Orthopedics. Tissue modeling. Even the future of robotic microsurgery. Purdue’s focus on Bioengineering brings many disciplines together at world-class facilities. Biomechanics can be tested on a human scale, while cutting-edge disease detection and treatment can be explored on the nanoscopic level. Whether it’s the impact of a car seat on someone’s posture, or the impact of pharmacology on microorganisms, Purdue researchers are at the forefront of biomedical engineering.
Faculty in Biomedical
- Modeling and simulation techniques for multiphase and multiphysics problems using the phase-field method.
- Isogeometric methods with applications in fluid and solid mechanics.
- Modeling and simulation tools for several biomechanics problems, including tumor growth, cellular migration and blood flow at small scales.
- Computational methods for fluid-structure interaction, especially when the problem involves complex fluids.
- Predictive, multi-scale modeling and simulation of microstructure evolution in confined granular systems, with an emphasis in manufacturing processes and the relationship between product fabrication and performance.
- Application areas of interest include:
- (i) particulate products and processes (e.g., flow, mixing, segregation, consolidation, and compaction of powders),
- (ii) continuous manufacturing (e.g., Quality by Design, model predictive control, and reduced order models), and
- (iii) performance of pharmaceutical solid products (e.g., tensile strength, stiffness, swelling and disintegration), biomaterials (e.g., transport and feeding of corn stover) and energetic materials (e.g., deformation and heat generation under quasi-static, near-resonant and impact conditions, and formation and growth of hot spots) materials.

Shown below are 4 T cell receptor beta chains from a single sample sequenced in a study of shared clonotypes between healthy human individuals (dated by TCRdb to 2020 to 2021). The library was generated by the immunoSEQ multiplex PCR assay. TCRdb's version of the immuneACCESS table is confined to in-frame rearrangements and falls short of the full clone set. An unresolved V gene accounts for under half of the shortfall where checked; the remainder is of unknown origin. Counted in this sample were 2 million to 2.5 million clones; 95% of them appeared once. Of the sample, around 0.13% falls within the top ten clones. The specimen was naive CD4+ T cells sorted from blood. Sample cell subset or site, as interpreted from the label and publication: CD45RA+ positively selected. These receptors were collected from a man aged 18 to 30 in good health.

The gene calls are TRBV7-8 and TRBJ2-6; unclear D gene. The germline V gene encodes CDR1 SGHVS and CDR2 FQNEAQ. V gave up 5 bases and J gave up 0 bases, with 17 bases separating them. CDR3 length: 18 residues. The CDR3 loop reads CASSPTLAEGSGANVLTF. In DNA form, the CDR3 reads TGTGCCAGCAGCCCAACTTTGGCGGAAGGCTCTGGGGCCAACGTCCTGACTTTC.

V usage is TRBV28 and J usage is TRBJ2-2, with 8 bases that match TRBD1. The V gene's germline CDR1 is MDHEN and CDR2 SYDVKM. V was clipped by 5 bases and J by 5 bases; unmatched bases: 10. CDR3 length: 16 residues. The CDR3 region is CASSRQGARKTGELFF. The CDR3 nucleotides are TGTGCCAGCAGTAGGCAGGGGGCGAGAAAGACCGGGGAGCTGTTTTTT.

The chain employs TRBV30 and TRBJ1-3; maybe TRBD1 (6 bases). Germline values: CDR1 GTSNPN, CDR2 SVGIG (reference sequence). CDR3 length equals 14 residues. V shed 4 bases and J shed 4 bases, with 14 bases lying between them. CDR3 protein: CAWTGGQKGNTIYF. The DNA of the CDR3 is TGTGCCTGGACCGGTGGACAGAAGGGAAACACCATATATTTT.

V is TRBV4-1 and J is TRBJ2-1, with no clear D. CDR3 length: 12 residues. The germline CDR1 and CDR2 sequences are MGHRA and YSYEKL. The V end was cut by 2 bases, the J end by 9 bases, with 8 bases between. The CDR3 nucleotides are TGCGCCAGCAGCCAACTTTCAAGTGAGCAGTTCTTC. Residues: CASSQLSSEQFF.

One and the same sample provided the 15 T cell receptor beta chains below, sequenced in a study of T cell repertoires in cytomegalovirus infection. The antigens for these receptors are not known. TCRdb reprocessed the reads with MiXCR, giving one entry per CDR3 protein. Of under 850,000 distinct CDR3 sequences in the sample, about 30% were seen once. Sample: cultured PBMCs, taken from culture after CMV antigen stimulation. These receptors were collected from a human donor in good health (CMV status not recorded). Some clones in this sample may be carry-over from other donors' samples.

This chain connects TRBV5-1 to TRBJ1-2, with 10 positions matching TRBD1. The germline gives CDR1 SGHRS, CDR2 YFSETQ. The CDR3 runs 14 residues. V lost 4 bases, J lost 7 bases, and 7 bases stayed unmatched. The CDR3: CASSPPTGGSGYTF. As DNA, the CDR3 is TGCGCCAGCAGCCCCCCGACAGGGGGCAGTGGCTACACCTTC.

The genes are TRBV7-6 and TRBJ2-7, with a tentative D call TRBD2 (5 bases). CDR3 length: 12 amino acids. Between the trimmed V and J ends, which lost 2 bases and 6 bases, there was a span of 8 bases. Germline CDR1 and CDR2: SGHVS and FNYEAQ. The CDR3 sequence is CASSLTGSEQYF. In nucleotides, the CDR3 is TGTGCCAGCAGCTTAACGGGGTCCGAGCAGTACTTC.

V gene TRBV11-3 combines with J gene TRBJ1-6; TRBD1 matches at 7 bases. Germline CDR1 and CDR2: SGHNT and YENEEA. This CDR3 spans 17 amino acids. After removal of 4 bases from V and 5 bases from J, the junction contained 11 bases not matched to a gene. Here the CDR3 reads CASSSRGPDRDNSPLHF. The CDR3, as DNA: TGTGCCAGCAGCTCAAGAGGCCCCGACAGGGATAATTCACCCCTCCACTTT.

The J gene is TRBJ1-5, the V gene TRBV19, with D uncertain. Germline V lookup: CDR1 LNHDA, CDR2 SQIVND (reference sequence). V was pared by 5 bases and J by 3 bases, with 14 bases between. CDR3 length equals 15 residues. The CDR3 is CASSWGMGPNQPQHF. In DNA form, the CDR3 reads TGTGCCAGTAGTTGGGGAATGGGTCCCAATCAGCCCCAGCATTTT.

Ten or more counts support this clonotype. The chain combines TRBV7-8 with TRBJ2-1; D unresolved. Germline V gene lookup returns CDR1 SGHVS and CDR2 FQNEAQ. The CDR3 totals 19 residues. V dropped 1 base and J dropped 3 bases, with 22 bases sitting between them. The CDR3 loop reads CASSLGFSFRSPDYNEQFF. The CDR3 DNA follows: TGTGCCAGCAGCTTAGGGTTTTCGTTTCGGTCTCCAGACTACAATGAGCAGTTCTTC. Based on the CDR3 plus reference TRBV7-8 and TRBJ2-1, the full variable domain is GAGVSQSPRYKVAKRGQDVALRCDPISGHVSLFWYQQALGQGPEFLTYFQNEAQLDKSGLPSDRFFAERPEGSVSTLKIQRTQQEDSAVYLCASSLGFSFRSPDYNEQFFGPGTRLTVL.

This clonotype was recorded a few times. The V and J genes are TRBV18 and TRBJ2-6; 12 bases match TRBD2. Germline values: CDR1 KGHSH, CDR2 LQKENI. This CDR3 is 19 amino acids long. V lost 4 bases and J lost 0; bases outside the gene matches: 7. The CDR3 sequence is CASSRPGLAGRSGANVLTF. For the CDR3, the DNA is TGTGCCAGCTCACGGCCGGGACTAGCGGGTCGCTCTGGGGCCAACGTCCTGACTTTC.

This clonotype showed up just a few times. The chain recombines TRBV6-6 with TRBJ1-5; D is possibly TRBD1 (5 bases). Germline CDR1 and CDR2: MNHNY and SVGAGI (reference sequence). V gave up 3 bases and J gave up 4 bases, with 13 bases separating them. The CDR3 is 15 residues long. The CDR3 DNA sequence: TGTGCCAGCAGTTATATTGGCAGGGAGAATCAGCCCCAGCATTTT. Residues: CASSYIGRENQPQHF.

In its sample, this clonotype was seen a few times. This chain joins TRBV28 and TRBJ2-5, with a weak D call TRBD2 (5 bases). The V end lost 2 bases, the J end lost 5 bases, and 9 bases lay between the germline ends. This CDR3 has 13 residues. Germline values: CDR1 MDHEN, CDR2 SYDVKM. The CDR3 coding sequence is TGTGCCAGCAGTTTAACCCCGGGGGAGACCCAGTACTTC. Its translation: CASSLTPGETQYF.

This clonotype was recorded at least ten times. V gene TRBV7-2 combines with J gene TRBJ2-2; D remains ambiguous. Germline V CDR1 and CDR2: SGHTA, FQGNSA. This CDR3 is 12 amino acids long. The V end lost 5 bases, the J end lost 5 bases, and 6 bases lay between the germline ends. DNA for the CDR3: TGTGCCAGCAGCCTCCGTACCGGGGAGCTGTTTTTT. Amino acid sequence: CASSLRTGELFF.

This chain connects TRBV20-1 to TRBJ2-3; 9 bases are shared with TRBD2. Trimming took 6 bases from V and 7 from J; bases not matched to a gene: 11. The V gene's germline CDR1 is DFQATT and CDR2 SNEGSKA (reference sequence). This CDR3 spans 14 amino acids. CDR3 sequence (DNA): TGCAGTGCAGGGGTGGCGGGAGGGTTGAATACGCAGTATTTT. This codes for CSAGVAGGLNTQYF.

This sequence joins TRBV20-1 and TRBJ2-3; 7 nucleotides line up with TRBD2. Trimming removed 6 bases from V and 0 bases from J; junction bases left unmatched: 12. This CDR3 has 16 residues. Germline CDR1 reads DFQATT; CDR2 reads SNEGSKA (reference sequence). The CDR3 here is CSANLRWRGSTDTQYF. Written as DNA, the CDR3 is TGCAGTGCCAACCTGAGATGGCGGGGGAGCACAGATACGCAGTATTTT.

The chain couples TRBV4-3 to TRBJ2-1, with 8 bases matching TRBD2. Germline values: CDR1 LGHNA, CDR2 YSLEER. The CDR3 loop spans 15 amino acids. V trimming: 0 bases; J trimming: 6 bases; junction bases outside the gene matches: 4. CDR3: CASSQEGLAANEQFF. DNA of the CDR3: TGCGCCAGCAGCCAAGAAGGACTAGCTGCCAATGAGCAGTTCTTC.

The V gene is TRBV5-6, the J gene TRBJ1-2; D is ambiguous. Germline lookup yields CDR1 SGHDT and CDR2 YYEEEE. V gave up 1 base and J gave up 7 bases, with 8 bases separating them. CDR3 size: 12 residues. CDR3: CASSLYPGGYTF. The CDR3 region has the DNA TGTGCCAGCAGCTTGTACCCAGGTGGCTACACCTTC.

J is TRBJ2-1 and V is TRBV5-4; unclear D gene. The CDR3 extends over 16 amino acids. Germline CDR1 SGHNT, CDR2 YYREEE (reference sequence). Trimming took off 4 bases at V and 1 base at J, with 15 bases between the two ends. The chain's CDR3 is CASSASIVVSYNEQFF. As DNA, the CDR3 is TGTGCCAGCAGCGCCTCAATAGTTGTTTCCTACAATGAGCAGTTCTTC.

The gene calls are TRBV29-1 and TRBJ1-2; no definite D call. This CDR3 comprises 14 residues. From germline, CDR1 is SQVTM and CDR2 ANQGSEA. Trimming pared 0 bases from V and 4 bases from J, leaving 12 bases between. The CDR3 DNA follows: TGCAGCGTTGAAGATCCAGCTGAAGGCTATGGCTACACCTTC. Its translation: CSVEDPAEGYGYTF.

- Thermal stresses, thermal fracture and fatigue of advanced materials, in particular high temperature materials, ceramic coatings.
- Mechanical behavior, design and remodeling of biological tissues, effect of stresses on remodeling, microbiomechanics of cell-extracellular matrix (ECM) interactions, tissue engineering
- Discrete element method (DEM) modeling for particulate systems
- -- model development, e.g., fibrous particles, particle breakage, particle shapes
- -- application to manufacturing, e.g., storage and flow, blending, segregation, drying, coating, wet granulation
- Finite element method (FEM) modeling of powder compaction
- -- e.g., roll compaction, tableting, picking and sticking
- Multi-scale modeling (FEM combined with DEM) of powder dynamics
- -- model development and application to hopper flow, blending, and segregation